Try to imagine a world where all Trump’s promises were coming true. Personally, my world view would be collapsing, and I’d be face to face with having to reevaluate not only what I thought I knew, but my very way of knowing. I’d have to face up to the fact that I was part of the problem. To avoid that day of reckoning, I would invest all my efforts in justification and deflection. If any part of reason is demonstrably unreasonable, reason collapses, similarly to the infallible word of God as set down in the Bible. Trump’s supporters don’t need reason because they feel in their bones that he is right. No discussion on that score. But he must be proven right on everything, or the whole project collapses and his supporters are revealed to be nothing more than the rubes that the coastal elites have always assured them that they were. If these tariffs are nonsense, then Trump’s gut is simply full of shit and not some oracle. What consequences flow from that realization?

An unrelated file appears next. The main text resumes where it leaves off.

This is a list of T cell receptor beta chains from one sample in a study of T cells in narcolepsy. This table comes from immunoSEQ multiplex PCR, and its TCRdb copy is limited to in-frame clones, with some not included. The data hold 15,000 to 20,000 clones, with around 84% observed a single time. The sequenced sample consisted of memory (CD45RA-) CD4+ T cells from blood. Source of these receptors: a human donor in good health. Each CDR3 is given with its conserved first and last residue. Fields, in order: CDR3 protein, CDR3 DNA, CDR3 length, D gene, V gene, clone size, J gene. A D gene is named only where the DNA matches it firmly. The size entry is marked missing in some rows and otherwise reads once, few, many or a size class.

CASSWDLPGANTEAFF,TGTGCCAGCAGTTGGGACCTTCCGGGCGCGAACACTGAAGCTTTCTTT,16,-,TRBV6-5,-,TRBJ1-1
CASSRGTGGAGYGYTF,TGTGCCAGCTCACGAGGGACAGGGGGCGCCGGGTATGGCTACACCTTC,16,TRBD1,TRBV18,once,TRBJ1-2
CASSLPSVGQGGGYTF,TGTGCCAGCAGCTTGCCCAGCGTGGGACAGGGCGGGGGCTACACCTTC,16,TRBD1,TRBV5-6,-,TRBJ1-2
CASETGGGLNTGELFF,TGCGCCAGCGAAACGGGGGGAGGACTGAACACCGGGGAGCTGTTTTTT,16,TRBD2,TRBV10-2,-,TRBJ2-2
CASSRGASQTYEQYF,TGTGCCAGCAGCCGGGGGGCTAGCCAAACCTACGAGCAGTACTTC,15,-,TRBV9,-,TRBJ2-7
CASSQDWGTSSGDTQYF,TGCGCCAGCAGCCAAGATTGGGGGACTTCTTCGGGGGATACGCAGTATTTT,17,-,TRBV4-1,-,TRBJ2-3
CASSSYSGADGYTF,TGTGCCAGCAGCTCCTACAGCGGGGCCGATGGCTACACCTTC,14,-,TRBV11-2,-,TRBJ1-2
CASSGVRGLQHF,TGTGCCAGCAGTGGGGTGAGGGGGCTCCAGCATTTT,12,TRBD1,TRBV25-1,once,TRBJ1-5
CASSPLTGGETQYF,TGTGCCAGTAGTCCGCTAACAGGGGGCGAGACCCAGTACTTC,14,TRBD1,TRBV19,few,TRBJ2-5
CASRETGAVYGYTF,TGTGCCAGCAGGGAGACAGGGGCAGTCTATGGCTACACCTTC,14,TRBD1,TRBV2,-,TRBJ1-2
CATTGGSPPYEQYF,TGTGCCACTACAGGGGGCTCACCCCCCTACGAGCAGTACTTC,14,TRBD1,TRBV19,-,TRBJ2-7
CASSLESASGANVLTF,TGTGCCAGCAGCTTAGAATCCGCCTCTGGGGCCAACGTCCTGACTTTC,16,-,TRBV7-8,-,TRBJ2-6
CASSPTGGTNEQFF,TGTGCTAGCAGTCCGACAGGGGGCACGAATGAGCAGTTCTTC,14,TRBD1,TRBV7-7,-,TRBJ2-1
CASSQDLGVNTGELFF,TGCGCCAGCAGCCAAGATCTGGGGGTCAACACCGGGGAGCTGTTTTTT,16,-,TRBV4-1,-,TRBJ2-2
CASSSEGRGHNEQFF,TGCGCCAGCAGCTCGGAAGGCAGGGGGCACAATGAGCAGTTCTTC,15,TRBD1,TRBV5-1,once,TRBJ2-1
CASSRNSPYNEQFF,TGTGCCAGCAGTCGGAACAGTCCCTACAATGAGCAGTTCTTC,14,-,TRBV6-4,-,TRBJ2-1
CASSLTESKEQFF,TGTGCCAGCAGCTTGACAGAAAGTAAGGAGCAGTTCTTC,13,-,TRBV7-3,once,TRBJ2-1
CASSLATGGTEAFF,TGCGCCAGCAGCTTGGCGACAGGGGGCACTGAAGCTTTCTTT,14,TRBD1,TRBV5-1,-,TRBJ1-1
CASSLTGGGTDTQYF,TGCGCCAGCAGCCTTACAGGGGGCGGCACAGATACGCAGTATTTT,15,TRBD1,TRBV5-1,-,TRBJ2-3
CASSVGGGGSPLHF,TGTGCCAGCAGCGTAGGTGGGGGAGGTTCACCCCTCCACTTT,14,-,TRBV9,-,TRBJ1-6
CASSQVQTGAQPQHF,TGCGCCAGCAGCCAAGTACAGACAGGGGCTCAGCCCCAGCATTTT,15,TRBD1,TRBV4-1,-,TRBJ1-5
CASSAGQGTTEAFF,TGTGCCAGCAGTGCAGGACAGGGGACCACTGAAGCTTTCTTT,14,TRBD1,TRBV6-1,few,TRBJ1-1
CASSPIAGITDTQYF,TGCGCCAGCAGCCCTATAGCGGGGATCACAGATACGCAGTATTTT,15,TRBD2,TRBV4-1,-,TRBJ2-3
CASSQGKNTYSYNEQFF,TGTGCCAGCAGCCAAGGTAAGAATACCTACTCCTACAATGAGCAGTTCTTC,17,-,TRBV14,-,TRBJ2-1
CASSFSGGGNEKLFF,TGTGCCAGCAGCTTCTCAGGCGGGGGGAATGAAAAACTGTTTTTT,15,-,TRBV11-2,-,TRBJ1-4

8. Ben Wolf says:

    So to supporters I ask why support this nonsense?

    Because they intuit the problem is corporate labor arbitrage but don’t understand the causes. Nor have Democrats, academics and others of the technocratic caste done much (if anything) to suggest productive alternatives to Trump’s scheme. He presents them with a narrative and a solution. What are you presenting?

    *Also, the technocratic caste hasn’t covered itself with glory regarding trade. Labor opponents of NAFTA were much more accurate in forecasting its effects than Ivy League pedants.

  9. @Ben Wolf:

    What are you presenting?

    A question about the logic of charging tariffs, lying about who is paying, and then having to use the money to subsidize one segment of the economy harmed by the policy.

    It is pretty straightforward, really.

  10. Ben Wolf says: